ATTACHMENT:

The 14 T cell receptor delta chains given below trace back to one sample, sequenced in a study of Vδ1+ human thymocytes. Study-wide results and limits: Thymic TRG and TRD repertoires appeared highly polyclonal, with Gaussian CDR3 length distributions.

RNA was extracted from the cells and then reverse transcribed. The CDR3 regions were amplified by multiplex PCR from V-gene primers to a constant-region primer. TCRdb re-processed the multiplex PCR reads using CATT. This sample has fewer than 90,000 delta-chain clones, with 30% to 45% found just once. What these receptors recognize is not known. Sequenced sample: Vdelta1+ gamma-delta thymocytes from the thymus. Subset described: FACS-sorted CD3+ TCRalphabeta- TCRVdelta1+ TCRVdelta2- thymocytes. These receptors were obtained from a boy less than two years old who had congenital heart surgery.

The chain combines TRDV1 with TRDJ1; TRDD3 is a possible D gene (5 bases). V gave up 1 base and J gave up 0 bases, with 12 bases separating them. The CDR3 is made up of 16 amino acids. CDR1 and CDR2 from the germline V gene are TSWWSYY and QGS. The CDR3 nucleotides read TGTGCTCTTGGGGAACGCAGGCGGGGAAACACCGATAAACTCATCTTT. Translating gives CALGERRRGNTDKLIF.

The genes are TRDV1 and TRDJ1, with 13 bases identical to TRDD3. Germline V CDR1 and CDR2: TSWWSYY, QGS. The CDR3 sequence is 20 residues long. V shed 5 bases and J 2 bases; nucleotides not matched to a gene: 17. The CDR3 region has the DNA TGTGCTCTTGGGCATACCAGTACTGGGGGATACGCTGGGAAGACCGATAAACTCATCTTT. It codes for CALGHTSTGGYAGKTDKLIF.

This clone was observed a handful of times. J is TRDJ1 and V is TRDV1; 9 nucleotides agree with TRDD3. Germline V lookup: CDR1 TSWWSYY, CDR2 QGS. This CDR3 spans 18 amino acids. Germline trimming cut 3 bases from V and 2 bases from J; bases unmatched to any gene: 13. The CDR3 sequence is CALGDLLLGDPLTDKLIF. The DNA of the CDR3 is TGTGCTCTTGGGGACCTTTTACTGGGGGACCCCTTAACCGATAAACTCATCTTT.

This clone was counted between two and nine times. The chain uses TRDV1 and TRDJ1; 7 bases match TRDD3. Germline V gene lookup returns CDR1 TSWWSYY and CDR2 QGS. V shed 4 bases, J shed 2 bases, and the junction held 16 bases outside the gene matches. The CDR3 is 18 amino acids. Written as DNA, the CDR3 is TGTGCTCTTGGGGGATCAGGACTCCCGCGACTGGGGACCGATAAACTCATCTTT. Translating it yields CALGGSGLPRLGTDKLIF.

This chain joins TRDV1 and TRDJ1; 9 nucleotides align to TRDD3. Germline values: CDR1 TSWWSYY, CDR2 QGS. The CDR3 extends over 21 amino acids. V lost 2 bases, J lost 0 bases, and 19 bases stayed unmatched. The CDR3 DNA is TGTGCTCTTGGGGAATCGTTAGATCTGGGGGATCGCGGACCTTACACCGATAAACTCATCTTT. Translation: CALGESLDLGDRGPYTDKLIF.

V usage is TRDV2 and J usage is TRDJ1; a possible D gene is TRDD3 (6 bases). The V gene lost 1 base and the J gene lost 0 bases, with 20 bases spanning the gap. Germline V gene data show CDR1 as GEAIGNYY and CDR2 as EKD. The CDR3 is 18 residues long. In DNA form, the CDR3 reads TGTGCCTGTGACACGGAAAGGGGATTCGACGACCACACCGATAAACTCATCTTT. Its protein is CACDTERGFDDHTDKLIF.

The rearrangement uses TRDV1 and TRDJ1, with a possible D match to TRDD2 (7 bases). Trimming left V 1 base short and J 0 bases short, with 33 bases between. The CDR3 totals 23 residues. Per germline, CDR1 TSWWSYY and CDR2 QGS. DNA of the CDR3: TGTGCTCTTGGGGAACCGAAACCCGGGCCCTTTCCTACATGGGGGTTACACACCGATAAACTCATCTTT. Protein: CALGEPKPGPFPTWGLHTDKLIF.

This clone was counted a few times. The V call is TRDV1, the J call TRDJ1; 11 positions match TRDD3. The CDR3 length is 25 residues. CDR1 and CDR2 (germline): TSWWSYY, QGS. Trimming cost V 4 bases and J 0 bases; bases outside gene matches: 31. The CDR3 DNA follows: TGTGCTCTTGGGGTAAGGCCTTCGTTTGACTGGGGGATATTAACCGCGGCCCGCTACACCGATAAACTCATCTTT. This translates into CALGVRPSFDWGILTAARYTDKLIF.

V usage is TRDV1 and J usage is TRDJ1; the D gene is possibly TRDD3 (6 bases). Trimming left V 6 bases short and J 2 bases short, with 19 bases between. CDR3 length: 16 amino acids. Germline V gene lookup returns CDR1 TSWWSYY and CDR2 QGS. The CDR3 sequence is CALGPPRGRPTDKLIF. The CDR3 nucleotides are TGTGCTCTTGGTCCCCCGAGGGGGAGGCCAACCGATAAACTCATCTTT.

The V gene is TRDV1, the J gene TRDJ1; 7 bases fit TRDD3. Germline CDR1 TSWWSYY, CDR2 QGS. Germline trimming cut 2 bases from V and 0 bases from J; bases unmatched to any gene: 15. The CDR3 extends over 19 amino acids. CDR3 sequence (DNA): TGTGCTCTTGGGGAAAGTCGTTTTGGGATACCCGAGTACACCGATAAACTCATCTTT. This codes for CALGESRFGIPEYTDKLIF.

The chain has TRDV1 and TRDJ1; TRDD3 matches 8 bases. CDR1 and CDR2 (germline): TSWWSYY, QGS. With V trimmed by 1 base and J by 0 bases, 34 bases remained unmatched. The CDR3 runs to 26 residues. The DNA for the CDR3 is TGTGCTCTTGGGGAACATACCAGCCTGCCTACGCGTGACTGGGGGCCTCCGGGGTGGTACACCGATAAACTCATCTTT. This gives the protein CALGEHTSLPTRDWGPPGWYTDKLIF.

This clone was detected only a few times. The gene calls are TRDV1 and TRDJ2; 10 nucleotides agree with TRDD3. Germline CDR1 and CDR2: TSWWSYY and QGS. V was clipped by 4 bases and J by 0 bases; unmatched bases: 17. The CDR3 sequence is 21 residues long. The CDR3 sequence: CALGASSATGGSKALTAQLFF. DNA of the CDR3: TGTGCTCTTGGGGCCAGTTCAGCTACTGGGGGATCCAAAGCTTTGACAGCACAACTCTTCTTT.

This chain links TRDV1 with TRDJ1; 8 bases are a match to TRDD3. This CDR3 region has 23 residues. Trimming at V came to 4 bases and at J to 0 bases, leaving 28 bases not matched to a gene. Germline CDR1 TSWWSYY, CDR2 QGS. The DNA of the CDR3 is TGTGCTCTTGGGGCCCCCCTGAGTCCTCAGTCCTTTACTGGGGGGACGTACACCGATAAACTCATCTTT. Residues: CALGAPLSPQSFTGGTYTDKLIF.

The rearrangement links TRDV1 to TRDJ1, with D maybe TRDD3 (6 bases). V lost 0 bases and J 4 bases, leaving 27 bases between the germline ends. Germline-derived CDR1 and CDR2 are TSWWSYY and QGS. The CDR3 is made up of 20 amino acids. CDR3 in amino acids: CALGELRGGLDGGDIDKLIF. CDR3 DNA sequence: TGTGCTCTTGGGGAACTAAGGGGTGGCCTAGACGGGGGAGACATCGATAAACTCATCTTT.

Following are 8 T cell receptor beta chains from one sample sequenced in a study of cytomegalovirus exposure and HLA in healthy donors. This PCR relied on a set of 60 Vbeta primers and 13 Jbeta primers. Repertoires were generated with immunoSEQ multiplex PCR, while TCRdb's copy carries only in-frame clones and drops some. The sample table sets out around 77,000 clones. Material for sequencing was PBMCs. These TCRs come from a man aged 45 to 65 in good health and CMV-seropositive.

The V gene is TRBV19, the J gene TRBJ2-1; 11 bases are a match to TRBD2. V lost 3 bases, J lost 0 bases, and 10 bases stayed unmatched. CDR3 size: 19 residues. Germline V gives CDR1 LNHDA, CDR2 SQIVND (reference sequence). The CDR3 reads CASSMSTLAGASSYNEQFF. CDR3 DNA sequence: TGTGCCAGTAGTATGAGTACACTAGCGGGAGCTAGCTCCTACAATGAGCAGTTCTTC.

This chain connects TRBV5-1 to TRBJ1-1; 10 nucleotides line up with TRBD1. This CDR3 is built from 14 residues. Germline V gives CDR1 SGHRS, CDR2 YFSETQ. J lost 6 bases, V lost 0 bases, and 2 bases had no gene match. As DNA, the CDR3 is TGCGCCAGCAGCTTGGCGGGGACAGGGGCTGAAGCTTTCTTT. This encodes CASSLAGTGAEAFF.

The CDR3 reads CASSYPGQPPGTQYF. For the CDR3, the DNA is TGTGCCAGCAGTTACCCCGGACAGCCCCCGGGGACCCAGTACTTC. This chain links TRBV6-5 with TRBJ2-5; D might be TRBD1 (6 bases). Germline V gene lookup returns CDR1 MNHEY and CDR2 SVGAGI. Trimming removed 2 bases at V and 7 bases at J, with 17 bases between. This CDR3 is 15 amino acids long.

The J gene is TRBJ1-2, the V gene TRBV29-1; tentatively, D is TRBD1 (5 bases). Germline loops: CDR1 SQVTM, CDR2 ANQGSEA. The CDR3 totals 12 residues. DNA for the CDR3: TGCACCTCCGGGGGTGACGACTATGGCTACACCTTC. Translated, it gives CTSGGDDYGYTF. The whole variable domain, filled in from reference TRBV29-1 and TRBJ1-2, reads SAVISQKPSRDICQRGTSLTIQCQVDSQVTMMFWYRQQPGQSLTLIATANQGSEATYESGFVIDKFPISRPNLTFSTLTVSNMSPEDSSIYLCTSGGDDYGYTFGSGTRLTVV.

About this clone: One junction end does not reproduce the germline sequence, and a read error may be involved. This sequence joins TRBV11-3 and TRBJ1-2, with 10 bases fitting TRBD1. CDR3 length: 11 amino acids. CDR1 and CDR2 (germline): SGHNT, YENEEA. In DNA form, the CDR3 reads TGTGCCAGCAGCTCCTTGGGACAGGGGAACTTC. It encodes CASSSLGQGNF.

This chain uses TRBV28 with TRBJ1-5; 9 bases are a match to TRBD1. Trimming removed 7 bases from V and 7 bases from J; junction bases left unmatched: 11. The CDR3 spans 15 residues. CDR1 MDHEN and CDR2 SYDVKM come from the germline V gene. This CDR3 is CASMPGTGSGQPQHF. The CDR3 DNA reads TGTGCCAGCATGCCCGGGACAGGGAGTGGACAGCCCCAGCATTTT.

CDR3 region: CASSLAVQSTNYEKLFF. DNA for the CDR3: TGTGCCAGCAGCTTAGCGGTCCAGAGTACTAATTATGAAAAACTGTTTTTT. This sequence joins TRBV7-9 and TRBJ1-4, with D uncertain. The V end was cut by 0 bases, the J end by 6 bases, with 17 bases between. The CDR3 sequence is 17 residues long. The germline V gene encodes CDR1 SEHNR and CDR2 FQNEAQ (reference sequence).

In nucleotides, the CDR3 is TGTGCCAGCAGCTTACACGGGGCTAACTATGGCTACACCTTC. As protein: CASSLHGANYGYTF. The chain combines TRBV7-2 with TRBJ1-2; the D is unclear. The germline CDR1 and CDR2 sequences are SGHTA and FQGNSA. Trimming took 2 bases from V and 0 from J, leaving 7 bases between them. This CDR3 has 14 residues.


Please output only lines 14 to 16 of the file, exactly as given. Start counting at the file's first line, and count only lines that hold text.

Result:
This clone was detected only a few times. The gene calls are TRDV1 and TRDJ2; 10 nucleotides agree with TRDD3. Germline CDR1 and CDR2: TSWWSYY and QGS. V was clipped by 4 bases and J by 0 bases; unmatched bases: 17. The CDR3 sequence is 21 residues long. The CDR3 sequence: CALGASSATGGSKALTAQLFF. DNA of the CDR3: TGTGCTCTTGGGGCCAGTTCAGCTACTGGGGGATCCAAAGCTTTGACAGCACAACTCTTCTTT.

This chain links TRDV1 with TRDJ1; 8 bases are a match to TRDD3. This CDR3 region has 23 residues. Trimming at V came to 4 bases and at J to 0 bases, leaving 28 bases not matched to a gene. Germline CDR1 TSWWSYY, CDR2 QGS. The DNA of the CDR3 is TGTGCTCTTGGGGCCCCCCTGAGTCCTCAGTCCTTTACTGGGGGGACGTACACCGATAAACTCATCTTT. Residues: CALGAPLSPQSFTGGTYTDKLIF.

The rearrangement links TRDV1 to TRDJ1, with D maybe TRDD3 (6 bases). V lost 0 bases and J 4 bases, leaving 27 bases between the germline ends. Germline-derived CDR1 and CDR2 are TSWWSYY and QGS. The CDR3 is made up of 20 amino acids. CDR3 in amino acids: CALGELRGGLDGGDIDKLIF. CDR3 DNA sequence: TGTGCTCTTGGGGAACTAAGGGGTGGCCTAGACGGGGGAGACATCGATAAACTCATCTTT.